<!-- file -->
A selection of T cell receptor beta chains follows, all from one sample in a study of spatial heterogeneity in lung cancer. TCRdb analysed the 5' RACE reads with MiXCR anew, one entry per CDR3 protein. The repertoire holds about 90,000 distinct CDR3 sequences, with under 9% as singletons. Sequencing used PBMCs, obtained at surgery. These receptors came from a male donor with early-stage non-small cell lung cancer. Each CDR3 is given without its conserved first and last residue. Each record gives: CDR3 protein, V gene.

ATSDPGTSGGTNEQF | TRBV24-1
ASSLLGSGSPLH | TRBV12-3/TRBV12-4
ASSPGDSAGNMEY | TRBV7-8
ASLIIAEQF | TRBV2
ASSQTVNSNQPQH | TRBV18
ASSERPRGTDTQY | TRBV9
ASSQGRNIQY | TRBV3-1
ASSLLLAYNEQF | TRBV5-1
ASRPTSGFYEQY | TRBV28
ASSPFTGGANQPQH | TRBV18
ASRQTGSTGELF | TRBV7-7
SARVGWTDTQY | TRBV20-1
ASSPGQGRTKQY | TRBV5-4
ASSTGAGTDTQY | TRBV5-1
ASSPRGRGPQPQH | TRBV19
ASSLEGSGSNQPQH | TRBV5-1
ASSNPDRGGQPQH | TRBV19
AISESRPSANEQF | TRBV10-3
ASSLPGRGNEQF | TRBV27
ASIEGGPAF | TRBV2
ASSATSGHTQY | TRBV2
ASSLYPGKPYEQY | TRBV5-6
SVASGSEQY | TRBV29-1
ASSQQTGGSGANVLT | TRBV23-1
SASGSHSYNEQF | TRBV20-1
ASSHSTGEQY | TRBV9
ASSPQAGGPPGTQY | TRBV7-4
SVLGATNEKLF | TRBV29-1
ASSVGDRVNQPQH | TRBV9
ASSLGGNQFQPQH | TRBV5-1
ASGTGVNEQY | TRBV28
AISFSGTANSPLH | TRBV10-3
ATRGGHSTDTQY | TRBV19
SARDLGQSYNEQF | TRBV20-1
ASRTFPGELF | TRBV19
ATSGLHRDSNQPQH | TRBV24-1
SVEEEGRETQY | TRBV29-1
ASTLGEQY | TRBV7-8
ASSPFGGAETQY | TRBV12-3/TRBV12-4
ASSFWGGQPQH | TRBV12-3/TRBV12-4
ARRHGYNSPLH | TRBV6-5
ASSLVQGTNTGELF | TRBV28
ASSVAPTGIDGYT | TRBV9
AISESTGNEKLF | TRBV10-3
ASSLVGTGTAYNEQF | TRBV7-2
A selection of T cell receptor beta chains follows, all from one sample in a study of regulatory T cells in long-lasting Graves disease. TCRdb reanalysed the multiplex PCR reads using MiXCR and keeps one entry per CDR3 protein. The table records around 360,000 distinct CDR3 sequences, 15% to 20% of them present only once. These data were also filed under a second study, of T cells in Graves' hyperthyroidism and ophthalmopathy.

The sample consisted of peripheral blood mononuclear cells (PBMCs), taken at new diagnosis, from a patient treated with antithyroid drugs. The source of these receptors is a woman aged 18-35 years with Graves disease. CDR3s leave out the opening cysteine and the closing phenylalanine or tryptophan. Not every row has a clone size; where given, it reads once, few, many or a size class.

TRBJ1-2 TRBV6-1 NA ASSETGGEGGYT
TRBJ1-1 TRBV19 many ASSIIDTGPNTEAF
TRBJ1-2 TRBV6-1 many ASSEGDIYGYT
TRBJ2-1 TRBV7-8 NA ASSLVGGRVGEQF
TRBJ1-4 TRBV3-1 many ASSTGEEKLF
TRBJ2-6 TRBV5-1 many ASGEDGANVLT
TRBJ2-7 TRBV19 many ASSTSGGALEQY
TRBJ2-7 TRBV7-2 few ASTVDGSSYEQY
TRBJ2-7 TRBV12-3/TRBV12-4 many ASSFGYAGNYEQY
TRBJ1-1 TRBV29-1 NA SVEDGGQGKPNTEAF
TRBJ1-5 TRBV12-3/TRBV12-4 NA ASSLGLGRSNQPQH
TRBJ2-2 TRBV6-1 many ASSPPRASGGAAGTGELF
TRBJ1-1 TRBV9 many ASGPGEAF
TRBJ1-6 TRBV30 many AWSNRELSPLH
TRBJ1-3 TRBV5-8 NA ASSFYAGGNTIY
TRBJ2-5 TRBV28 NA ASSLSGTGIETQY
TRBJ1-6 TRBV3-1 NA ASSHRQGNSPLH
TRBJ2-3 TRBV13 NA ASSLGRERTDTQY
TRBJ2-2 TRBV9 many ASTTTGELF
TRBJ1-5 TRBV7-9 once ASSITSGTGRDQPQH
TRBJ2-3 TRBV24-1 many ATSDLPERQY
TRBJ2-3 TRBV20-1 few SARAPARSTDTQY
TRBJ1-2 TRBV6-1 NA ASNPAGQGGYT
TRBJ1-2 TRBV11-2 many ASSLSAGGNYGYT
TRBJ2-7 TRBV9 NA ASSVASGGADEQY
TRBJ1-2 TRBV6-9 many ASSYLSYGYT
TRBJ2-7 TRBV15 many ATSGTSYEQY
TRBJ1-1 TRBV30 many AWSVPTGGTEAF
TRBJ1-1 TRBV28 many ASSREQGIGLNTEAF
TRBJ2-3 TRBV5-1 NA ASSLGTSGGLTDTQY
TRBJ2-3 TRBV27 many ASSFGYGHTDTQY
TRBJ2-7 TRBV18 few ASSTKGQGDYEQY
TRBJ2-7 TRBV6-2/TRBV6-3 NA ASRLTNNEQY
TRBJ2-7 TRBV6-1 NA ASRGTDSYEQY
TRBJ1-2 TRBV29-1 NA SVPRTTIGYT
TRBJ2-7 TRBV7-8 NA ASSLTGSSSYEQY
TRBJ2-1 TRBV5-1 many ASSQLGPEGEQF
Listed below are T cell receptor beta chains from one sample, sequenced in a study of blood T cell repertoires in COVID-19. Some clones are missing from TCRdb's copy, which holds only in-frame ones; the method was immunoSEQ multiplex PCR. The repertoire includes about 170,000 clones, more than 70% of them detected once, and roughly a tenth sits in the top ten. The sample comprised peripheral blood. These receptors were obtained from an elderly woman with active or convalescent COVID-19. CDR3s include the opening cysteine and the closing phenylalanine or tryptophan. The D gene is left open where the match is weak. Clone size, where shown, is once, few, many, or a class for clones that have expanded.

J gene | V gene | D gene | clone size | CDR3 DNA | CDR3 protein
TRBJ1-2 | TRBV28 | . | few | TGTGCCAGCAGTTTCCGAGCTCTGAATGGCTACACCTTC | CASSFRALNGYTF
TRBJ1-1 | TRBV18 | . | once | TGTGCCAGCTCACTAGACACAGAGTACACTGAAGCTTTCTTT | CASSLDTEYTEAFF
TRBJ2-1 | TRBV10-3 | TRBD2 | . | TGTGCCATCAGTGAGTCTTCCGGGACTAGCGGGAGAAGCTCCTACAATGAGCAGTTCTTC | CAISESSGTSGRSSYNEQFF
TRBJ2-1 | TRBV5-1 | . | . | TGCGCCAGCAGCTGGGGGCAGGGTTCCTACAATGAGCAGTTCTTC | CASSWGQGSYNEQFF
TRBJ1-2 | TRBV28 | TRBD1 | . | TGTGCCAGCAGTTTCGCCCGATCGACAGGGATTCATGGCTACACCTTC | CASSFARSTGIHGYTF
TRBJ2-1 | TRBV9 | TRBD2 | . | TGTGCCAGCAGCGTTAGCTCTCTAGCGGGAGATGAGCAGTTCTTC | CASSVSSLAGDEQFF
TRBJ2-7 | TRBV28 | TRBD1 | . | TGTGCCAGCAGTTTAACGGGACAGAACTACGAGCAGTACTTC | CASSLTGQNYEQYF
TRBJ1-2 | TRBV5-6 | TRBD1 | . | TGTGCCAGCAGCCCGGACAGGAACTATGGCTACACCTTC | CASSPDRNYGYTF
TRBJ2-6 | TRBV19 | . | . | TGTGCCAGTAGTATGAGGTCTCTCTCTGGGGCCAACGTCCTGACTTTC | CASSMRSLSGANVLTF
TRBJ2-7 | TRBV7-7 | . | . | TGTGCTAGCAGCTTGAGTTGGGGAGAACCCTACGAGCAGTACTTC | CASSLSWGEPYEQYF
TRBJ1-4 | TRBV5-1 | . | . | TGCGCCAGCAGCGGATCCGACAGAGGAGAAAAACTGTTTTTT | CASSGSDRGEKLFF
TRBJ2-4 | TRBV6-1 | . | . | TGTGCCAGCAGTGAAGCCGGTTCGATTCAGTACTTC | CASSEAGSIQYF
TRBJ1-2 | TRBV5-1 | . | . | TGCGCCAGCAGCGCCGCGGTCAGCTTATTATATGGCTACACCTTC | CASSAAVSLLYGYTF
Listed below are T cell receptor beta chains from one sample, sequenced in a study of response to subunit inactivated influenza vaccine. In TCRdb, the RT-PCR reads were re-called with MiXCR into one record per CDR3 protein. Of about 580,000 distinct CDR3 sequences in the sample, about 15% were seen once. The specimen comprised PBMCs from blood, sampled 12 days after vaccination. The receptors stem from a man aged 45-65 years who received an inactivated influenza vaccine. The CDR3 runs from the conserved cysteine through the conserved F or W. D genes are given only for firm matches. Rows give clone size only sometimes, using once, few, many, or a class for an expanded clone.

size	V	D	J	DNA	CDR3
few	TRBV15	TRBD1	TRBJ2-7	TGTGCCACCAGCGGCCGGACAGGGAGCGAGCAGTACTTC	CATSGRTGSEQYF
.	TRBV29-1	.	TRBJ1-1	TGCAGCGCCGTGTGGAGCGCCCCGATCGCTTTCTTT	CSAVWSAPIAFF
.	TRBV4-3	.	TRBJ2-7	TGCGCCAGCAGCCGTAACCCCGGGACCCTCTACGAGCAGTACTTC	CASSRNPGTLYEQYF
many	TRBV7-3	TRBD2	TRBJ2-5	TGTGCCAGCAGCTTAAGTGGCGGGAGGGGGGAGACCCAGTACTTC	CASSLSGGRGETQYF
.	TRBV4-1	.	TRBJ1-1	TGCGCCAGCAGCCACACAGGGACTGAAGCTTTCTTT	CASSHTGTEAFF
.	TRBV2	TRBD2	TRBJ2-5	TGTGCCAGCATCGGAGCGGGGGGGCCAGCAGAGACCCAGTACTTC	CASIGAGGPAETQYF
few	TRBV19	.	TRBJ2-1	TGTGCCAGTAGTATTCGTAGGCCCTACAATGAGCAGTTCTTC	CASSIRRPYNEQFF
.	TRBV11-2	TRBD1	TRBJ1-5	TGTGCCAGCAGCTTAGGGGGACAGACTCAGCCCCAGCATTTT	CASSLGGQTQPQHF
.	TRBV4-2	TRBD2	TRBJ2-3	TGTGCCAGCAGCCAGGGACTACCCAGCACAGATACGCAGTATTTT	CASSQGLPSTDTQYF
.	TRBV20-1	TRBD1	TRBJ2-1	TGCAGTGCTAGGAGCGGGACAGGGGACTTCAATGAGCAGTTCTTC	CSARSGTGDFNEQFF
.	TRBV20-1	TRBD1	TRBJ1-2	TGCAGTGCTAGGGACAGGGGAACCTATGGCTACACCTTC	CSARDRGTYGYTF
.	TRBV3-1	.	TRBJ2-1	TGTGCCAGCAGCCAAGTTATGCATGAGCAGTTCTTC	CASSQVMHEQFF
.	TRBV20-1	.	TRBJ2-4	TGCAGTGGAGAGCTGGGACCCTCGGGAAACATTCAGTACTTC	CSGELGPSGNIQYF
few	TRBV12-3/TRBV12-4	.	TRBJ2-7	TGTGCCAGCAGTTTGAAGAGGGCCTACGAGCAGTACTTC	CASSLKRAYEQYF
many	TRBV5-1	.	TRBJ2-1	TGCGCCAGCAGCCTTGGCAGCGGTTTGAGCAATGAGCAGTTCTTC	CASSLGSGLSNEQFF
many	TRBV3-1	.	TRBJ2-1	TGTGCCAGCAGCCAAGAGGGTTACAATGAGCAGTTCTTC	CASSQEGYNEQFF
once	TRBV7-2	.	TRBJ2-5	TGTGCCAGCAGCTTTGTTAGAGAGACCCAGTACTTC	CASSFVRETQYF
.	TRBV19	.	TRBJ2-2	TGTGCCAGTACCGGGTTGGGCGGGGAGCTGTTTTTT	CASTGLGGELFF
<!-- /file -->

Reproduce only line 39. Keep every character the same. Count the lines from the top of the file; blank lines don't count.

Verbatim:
ASTLGEQY | TRBV7-8